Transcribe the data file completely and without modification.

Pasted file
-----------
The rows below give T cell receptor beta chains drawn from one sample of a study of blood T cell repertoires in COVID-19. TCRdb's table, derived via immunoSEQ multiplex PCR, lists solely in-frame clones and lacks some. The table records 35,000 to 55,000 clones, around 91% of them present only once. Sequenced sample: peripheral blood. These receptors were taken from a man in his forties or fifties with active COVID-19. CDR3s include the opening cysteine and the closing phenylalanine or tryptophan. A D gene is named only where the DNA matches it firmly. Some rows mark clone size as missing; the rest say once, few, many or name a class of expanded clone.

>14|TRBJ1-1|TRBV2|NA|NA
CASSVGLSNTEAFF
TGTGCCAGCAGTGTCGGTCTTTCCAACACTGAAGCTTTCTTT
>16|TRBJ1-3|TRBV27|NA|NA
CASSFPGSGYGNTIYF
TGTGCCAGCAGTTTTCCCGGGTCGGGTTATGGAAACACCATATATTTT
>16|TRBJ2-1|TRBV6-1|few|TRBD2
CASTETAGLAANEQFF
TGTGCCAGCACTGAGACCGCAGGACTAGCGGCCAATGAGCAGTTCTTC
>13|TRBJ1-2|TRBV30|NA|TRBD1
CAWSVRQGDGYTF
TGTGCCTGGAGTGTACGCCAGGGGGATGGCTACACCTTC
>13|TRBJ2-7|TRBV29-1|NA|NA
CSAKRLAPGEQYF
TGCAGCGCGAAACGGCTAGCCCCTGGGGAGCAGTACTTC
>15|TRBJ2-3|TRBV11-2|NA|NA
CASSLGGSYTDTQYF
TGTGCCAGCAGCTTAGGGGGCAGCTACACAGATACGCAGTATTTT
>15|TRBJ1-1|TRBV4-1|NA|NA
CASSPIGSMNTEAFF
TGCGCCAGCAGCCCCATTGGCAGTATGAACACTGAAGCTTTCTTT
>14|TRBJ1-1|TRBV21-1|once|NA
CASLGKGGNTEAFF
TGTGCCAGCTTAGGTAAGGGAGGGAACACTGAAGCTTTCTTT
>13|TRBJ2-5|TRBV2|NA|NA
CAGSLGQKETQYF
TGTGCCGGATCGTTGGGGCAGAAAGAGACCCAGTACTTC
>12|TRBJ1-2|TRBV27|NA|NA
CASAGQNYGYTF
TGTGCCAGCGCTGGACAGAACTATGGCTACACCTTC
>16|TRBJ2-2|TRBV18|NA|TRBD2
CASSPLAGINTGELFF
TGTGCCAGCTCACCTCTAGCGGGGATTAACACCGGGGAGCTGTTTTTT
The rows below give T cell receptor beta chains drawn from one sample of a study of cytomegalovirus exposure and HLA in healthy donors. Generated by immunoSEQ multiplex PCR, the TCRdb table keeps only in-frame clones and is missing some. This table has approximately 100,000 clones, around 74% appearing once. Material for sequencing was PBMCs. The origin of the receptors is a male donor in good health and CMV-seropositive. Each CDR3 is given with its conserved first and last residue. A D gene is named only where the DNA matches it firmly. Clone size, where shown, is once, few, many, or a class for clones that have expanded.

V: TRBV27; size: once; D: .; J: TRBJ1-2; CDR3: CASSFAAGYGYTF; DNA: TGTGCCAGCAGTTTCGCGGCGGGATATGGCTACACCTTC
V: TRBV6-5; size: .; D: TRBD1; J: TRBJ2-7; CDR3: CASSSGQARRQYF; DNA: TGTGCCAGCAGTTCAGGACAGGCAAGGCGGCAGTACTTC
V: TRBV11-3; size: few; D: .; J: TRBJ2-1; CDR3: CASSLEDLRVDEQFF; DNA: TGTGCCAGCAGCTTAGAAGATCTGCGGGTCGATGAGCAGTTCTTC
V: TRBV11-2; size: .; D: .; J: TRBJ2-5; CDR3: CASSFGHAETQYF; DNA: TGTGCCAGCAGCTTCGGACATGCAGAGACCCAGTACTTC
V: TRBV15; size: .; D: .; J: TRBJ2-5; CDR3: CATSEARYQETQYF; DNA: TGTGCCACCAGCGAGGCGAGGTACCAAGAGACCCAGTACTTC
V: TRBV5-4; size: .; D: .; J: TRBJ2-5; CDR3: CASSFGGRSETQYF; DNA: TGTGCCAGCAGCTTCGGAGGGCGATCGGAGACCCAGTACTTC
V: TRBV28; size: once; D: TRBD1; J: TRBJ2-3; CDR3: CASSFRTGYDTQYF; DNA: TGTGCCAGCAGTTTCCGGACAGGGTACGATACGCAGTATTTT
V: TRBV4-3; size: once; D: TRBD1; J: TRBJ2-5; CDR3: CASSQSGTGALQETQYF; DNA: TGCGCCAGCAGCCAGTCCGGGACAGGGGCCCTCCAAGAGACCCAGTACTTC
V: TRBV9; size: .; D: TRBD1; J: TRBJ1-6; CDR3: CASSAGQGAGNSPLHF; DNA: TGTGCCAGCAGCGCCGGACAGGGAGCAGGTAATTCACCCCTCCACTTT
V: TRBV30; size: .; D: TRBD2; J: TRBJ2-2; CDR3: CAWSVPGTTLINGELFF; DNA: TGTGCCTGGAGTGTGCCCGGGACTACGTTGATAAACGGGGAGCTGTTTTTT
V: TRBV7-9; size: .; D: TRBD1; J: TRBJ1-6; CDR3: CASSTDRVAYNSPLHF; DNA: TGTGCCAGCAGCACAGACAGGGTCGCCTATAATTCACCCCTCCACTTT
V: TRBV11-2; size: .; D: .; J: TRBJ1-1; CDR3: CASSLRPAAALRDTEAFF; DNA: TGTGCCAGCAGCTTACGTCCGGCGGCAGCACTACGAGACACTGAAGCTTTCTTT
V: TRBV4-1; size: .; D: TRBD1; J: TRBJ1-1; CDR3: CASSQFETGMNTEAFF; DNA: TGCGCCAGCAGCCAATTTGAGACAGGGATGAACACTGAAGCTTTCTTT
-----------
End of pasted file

The rows below give T cell receptor beta chains drawn from one sample of a study of blood T cell repertoires in COVID-19. TCRdb's table, derived via immunoSEQ multiplex PCR, lists solely in-frame clones and lacks some. The table records 35,000 to 55,000 clones, around 91% of them present only once. Sequenced sample: peripheral blood. These receptors were taken from a man in his forties or fifties with active COVID-19. CDR3s include the opening cysteine and the closing phenylalanine or tryptophan. A D gene is named only where the DNA matches it firmly. Some rows mark clone size as missing; the rest say once, few, many or name a class of expanded clone.

>14|TRBJ1-1|TRBV2|NA|NA
CASSVGLSNTEAFF
TGTGCCAGCAGTGTCGGTCTTTCCAACACTGAAGCTTTCTTT
>16|TRBJ1-3|TRBV27|NA|NA
CASSFPGSGYGNTIYF
TGTGCCAGCAGTTTTCCCGGGTCGGGTTATGGAAACACCATATATTTT
>16|TRBJ2-1|TRBV6-1|few|TRBD2
CASTETAGLAANEQFF
TGTGCCAGCACTGAGACCGCAGGACTAGCGGCCAATGAGCAGTTCTTC
>13|TRBJ1-2|TRBV30|NA|TRBD1
CAWSVRQGDGYTF
TGTGCCTGGAGTGTACGCCAGGGGGATGGCTACACCTTC
>13|TRBJ2-7|TRBV29-1|NA|NA
CSAKRLAPGEQYF
TGCAGCGCGAAACGGCTAGCCCCTGGGGAGCAGTACTTC
>15|TRBJ2-3|TRBV11-2|NA|NA
CASSLGGSYTDTQYF
TGTGCCAGCAGCTTAGGGGGCAGCTACACAGATACGCAGTATTTT
>15|TRBJ1-1|TRBV4-1|NA|NA
CASSPIGSMNTEAFF
TGCGCCAGCAGCCCCATTGGCAGTATGAACACTGAAGCTTTCTTT
>14|TRBJ1-1|TRBV21-1|once|NA
CASLGKGGNTEAFF
TGTGCCAGCTTAGGTAAGGGAGGGAACACTGAAGCTTTCTTT
>13|TRBJ2-5|TRBV2|NA|NA
CAGSLGQKETQYF
TGTGCCGGATCGTTGGGGCAGAAAGAGACCCAGTACTTC
>12|TRBJ1-2|TRBV27|NA|NA
CASAGQNYGYTF
TGTGCCAGCGCTGGACAGAACTATGGCTACACCTTC
>16|TRBJ2-2|TRBV18|NA|TRBD2
CASSPLAGINTGELFF
TGTGCCAGCTCACCTCTAGCGGGGATTAACACCGGGGAGCTGTTTTTT
The rows below give T cell receptor beta chains drawn from one sample of a study of cytomegalovirus exposure and HLA in healthy donors. Generated by immunoSEQ multiplex PCR, the TCRdb table keeps only in-frame clones and is missing some. This table has approximately 100,000 clones, around 74% appearing once. Material for sequencing was PBMCs. The origin of the receptors is a male donor in good health and CMV-seropositive. Each CDR3 is given with its conserved first and last residue. A D gene is named only where the DNA matches it firmly. Clone size, where shown, is once, few, many, or a class for clones that have expanded.

V: TRBV27; size: once; D: .; J: TRBJ1-2; CDR3: CASSFAAGYGYTF; DNA: TGTGCCAGCAGTTTCGCGGCGGGATATGGCTACACCTTC
V: TRBV6-5; size: .; D: TRBD1; J: TRBJ2-7; CDR3: CASSSGQARRQYF; DNA: TGTGCCAGCAGTTCAGGACAGGCAAGGCGGCAGTACTTC
V: TRBV11-3; size: few; D: .; J: TRBJ2-1; CDR3: CASSLEDLRVDEQFF; DNA: TGTGCCAGCAGCTTAGAAGATCTGCGGGTCGATGAGCAGTTCTTC
V: TRBV11-2; size: .; D: .; J: TRBJ2-5; CDR3: CASSFGHAETQYF; DNA: TGTGCCAGCAGCTTCGGACATGCAGAGACCCAGTACTTC
V: TRBV15; size: .; D: .; J: TRBJ2-5; CDR3: CATSEARYQETQYF; DNA: TGTGCCACCAGCGAGGCGAGGTACCAAGAGACCCAGTACTTC
V: TRBV5-4; size: .; D: .; J: TRBJ2-5; CDR3: CASSFGGRSETQYF; DNA: TGTGCCAGCAGCTTCGGAGGGCGATCGGAGACCCAGTACTTC
V: TRBV28; size: once; D: TRBD1; J: TRBJ2-3; CDR3: CASSFRTGYDTQYF; DNA: TGTGCCAGCAGTTTCCGGACAGGGTACGATACGCAGTATTTT
V: TRBV4-3; size: once; D: TRBD1; J: TRBJ2-5; CDR3: CASSQSGTGALQETQYF; DNA: TGCGCCAGCAGCCAGTCCGGGACAGGGGCCCTCCAAGAGACCCAGTACTTC
V: TRBV9; size: .; D: TRBD1; J: TRBJ1-6; CDR3: CASSAGQGAGNSPLHF; DNA: TGTGCCAGCAGCGCCGGACAGGGAGCAGGTAATTCACCCCTCCACTTT
V: TRBV30; size: .; D: TRBD2; J: TRBJ2-2; CDR3: CAWSVPGTTLINGELFF; DNA: TGTGCCTGGAGTGTGCCCGGGACTACGTTGATAAACGGGGAGCTGTTTTTT
V: TRBV7-9; size: .; D: TRBD1; J: TRBJ1-6; CDR3: CASSTDRVAYNSPLHF; DNA: TGTGCCAGCAGCACAGACAGGGTCGCCTATAATTCACCCCTCCACTTT
V: TRBV11-2; size: .; D: .; J: TRBJ1-1; CDR3: CASSLRPAAALRDTEAFF; DNA: TGTGCCAGCAGCTTACGTCCGGCGGCAGCACTACGAGACACTGAAGCTTTCTTT
V: TRBV4-1; size: .; D: TRBD1; J: TRBJ1-1; CDR3: CASSQFETGMNTEAFF; DNA: TGCGCCAGCAGCCAATTTGAGACAGGGATGAACACTGAAGCTTTCTTT